Google Docs Phishing Scam Surfaces, Reportedly Already Fixed


It seems Google Docs was reportedly hit today by a new scam which had the potential to spread extremely quickly. However, it also seems as though Google was fairly fast to respond as the current status doing the rounds on social media is that the issue has now been fixed. At least, in a temporary capacity. So while this is something worth knowing about, it is apparently not something that you have to still be concerned about.

The way the scam worked is by users receiving a Google Docs link via an email. The link appeared much like a Google Docs link would and there does not seem to be any obvious signs that it is a scam at this stage. In fact, what made the scam so much more effective is that the emails were coming from known senders. So there was no reason to necessarily doubt the email or its contents. However, once clicking on the link, the email recipient would be redirected to a Google login page (to obviously allow the user to select an account to view the Doc), along with a permissions page asking for certain permissions for Google Docs – like reading emails and accessing contacts. Which seems to be the one (and really, only) point at which the average user might notice that things are not right – as Google Docs does not require such permissions, it already has them. Either way, once granted, the scam had been complete and those behind the email will have gained access to the user's full email history and contacts. At which point, the scam takes on its second life by starting the process again and sending emails to everyone the user has as a contact (or reportedly has ever emailed) with of course, the latest victim as the sender.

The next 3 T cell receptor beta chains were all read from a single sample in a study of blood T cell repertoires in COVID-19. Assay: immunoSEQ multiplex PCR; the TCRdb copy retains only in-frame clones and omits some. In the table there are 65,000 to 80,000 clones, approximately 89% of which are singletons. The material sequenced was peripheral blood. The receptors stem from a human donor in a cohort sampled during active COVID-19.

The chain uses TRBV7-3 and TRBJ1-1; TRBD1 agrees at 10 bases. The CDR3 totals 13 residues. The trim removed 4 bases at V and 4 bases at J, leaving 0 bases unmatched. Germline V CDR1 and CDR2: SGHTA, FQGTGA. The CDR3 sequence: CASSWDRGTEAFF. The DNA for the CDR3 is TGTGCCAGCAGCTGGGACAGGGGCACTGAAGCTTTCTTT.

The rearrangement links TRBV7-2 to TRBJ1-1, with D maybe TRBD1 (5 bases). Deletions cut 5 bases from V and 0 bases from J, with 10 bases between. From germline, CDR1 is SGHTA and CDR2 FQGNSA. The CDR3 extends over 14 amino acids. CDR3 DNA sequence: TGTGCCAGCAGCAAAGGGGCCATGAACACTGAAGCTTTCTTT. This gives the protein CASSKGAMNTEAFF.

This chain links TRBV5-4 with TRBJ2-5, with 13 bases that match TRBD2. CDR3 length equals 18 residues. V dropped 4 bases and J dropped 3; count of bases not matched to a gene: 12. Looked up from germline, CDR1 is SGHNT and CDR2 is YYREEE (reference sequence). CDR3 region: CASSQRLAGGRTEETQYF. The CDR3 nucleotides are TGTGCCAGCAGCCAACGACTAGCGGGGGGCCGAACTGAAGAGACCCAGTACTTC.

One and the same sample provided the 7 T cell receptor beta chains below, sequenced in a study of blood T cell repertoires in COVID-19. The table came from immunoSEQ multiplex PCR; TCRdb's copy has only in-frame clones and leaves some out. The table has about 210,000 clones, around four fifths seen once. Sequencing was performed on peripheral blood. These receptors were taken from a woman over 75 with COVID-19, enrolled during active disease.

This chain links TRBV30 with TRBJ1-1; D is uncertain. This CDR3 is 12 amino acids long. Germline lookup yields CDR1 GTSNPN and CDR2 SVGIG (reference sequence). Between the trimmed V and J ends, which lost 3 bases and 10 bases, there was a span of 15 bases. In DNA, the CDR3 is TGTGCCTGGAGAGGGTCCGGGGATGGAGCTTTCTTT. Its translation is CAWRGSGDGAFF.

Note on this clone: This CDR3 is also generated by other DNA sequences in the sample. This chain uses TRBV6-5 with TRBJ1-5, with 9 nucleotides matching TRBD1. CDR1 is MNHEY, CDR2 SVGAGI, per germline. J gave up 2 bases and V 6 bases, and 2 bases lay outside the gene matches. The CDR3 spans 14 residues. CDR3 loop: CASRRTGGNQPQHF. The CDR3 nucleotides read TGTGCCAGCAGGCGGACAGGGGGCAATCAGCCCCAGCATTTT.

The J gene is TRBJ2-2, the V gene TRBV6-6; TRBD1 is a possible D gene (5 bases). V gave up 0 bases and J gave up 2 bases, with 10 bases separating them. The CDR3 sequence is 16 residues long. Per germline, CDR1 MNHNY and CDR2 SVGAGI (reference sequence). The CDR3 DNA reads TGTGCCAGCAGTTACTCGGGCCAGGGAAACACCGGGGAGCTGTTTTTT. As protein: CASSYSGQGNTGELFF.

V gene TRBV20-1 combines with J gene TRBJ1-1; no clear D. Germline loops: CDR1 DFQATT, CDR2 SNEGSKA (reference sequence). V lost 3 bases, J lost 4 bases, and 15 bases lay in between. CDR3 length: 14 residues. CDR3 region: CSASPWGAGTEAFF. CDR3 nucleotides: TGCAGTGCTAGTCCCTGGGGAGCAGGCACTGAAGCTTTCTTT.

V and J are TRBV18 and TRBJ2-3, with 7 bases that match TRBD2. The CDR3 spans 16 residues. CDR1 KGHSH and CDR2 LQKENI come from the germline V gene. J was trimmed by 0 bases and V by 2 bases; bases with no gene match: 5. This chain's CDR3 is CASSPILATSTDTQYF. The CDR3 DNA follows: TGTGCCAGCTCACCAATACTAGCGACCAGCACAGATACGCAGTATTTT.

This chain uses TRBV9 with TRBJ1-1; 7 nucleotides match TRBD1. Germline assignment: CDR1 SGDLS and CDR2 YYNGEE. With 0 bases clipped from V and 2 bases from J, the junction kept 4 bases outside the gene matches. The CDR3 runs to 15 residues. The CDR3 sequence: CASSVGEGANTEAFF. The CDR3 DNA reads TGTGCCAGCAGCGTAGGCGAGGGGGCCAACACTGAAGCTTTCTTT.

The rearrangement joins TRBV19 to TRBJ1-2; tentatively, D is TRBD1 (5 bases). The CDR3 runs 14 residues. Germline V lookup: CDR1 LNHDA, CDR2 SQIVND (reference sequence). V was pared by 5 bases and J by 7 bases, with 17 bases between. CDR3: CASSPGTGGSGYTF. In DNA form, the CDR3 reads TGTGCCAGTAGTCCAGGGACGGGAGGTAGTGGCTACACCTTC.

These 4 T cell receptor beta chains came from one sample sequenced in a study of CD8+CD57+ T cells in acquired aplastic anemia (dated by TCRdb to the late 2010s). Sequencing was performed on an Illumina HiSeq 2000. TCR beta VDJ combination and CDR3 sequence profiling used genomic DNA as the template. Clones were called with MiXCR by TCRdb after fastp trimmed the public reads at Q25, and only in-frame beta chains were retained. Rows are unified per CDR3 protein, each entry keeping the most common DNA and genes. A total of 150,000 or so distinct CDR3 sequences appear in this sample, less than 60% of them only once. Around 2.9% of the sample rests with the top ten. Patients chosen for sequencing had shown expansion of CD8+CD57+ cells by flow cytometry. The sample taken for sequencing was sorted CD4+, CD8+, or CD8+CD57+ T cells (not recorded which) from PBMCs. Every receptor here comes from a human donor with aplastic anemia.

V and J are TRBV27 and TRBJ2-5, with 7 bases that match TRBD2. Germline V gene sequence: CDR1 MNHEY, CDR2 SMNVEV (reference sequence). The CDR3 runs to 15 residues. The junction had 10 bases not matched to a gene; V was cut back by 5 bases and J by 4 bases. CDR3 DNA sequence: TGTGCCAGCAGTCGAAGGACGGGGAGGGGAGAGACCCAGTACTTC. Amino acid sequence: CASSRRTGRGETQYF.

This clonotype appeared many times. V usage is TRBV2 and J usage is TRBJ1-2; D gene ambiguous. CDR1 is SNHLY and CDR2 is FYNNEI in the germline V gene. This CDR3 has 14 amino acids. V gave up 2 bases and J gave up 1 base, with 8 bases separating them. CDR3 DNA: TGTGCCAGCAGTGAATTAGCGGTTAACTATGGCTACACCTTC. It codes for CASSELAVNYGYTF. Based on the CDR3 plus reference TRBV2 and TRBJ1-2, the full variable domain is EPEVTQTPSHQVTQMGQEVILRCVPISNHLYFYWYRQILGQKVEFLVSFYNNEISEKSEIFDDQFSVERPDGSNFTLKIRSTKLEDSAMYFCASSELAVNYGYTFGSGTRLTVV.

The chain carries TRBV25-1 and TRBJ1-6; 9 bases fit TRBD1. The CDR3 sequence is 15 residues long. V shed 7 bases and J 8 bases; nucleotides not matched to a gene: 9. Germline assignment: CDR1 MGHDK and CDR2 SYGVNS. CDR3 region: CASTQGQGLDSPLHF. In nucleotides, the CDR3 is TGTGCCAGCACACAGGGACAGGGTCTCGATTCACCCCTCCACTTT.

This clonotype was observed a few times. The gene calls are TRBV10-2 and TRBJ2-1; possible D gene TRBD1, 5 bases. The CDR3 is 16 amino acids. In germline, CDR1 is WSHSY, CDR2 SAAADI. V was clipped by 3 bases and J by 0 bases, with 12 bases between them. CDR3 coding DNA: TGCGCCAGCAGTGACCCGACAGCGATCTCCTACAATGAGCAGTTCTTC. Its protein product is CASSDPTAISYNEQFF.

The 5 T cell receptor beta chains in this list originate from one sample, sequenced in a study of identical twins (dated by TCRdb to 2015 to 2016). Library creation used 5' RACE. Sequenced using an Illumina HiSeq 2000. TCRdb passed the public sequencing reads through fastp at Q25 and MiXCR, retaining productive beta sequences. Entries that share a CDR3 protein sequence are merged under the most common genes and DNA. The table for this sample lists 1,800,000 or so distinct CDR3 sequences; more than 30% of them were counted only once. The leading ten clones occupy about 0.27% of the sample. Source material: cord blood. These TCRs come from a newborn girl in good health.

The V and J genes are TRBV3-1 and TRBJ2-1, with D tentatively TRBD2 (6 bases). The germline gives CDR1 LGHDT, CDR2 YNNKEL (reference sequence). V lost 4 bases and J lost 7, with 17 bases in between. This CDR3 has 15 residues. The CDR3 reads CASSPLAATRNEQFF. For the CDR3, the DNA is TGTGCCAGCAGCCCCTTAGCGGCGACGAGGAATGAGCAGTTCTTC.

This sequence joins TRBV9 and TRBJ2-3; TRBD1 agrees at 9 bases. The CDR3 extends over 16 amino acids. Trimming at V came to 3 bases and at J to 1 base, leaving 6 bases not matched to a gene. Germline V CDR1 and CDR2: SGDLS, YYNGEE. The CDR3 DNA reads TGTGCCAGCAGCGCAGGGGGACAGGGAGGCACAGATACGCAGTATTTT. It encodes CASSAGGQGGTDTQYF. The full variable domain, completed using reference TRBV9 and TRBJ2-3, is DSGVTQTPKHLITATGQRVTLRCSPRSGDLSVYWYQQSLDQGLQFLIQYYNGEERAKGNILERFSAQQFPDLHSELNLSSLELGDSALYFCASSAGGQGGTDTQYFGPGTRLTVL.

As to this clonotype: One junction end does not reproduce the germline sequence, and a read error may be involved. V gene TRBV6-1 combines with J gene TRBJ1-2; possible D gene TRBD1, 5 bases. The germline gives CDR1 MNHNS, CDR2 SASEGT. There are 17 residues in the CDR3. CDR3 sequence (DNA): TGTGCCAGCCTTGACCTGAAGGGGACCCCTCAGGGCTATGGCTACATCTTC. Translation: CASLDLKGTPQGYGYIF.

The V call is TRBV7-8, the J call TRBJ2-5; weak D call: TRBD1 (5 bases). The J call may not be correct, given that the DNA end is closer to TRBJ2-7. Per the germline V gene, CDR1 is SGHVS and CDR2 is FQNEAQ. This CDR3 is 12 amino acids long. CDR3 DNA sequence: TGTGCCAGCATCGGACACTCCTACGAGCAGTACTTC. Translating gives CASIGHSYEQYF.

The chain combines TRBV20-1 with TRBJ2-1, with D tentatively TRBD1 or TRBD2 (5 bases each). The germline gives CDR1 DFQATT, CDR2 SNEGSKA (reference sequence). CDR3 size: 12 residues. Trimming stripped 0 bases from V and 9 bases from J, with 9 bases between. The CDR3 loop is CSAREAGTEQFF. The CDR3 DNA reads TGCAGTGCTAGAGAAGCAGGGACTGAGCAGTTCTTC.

As mentioned though, it does currently seem as though the issue has now been resolved. At least, this is what is being reported with the details explaining that Google has deactivated oauth client privileges. Which is likely a short term fix for the issue, but a fix nonetheless. This also does likely mean that such an email still might arrive in your inbox and containing the scam link, with the difference being that clicking on that link will not allow the rinse and repeat process of the scam to continue. It will just be a dead link. Although in either case, email recipients should avoid clicking the link anyway.

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John has been writing about and reviewing tech products since 2014 after making the transition from writing about and reviewing airlines. With a background in Psychology, John has a particular interest in the science and future of the industry. Besides adopting the Managing Editor role at AH John also covers much of the news surrounding audio and visual tech, including cord-cutting, the state of Pay-TV, and Android TV. Contact him at [email protected]

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